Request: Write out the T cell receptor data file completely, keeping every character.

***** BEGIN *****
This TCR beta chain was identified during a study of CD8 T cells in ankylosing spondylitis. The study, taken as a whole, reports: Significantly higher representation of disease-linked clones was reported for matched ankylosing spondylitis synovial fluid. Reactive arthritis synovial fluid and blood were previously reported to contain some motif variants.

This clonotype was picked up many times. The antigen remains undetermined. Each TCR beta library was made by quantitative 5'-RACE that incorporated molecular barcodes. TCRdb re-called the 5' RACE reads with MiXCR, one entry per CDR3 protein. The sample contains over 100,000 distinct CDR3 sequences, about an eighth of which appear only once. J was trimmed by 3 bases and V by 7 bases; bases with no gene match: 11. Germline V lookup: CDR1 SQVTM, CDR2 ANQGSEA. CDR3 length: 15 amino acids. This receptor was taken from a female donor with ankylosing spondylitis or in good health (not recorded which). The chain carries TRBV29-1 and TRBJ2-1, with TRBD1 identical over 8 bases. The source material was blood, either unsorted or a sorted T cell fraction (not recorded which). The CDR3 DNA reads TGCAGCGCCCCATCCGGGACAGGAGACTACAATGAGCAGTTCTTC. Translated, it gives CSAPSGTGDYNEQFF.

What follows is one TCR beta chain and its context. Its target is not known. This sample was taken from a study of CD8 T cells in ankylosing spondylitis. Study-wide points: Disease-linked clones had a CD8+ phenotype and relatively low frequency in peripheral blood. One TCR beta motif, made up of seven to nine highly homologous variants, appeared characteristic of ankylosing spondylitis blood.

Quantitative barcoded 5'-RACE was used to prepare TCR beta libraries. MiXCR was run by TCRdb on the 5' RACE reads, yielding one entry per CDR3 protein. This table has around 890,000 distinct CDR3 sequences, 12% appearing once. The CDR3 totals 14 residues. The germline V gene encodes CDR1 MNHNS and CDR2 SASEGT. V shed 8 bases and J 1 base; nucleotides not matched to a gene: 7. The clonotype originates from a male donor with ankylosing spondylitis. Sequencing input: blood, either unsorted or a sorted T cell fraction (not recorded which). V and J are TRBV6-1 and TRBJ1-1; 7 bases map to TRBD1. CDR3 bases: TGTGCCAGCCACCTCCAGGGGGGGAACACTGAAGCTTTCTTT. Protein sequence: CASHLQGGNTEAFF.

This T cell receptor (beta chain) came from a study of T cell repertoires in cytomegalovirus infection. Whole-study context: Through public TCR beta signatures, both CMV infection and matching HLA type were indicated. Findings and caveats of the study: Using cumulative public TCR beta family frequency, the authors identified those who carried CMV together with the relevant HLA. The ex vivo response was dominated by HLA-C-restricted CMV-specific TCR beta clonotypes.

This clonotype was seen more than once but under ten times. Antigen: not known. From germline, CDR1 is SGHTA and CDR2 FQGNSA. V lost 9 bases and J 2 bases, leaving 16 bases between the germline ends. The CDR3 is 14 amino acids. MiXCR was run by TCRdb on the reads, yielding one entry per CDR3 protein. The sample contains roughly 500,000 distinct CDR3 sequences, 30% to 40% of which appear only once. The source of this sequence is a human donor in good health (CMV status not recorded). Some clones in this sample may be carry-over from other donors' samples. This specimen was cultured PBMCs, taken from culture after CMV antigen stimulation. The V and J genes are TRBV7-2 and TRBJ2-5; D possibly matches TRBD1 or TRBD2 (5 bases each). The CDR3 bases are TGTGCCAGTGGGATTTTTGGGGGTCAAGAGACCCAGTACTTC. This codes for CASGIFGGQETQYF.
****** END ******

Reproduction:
This TCR beta chain was identified during a study of CD8 T cells in ankylosing spondylitis. The study, taken as a whole, reports: Significantly higher representation of disease-linked clones was reported for matched ankylosing spondylitis synovial fluid. Reactive arthritis synovial fluid and blood were previously reported to contain some motif variants.

This clonotype was picked up many times. The antigen remains undetermined. Each TCR beta library was made by quantitative 5'-RACE that incorporated molecular barcodes. TCRdb re-called the 5' RACE reads with MiXCR, one entry per CDR3 protein. The sample contains over 100,000 distinct CDR3 sequences, about an eighth of which appear only once. J was trimmed by 3 bases and V by 7 bases; bases with no gene match: 11. Germline V lookup: CDR1 SQVTM, CDR2 ANQGSEA. CDR3 length: 15 amino acids. This receptor was taken from a female donor with ankylosing spondylitis or in good health (not recorded which). The chain carries TRBV29-1 and TRBJ2-1, with TRBD1 identical over 8 bases. The source material was blood, either unsorted or a sorted T cell fraction (not recorded which). The CDR3 DNA reads TGCAGCGCCCCATCCGGGACAGGAGACTACAATGAGCAGTTCTTC. Translated, it gives CSAPSGTGDYNEQFF.

What follows is one TCR beta chain and its context. Its target is not known. This sample was taken from a study of CD8 T cells in ankylosing spondylitis. Study-wide points: Disease-linked clones had a CD8+ phenotype and relatively low frequency in peripheral blood. One TCR beta motif, made up of seven to nine highly homologous variants, appeared characteristic of ankylosing spondylitis blood.

Quantitative barcoded 5'-RACE was used to prepare TCR beta libraries. MiXCR was run by TCRdb on the 5' RACE reads, yielding one entry per CDR3 protein. This table has around 890,000 distinct CDR3 sequences, 12% appearing once. The CDR3 totals 14 residues. The germline V gene encodes CDR1 MNHNS and CDR2 SASEGT. V shed 8 bases and J 1 base; nucleotides not matched to a gene: 7. The clonotype originates from a male donor with ankylosing spondylitis. Sequencing input: blood, either unsorted or a sorted T cell fraction (not recorded which). V and J are TRBV6-1 and TRBJ1-1; 7 bases map to TRBD1. CDR3 bases: TGTGCCAGCCACCTCCAGGGGGGGAACACTGAAGCTTTCTTT. Protein sequence: CASHLQGGNTEAFF.

This T cell receptor (beta chain) came from a study of T cell repertoires in cytomegalovirus infection. Whole-study context: Through public TCR beta signatures, both CMV infection and matching HLA type were indicated. Findings and caveats of the study: Using cumulative public TCR beta family frequency, the authors identified those who carried CMV together with the relevant HLA. The ex vivo response was dominated by HLA-C-restricted CMV-specific TCR beta clonotypes.

This clonotype was seen more than once but under ten times. Antigen: not known. From germline, CDR1 is SGHTA and CDR2 FQGNSA. V lost 9 bases and J 2 bases, leaving 16 bases between the germline ends. The CDR3 is 14 amino acids. MiXCR was run by TCRdb on the reads, yielding one entry per CDR3 protein. The sample contains roughly 500,000 distinct CDR3 sequences, 30% to 40% of which appear only once. The source of this sequence is a human donor in good health (CMV status not recorded). Some clones in this sample may be carry-over from other donors' samples. This specimen was cultured PBMCs, taken from culture after CMV antigen stimulation. The V and J genes are TRBV7-2 and TRBJ2-5; D possibly matches TRBD1 or TRBD2 (5 bases each). The CDR3 bases are TGTGCCAGTGGGATTTTTGGGGGTCAAGAGACCCAGTACTTC. This codes for CASGIFGGQETQYF.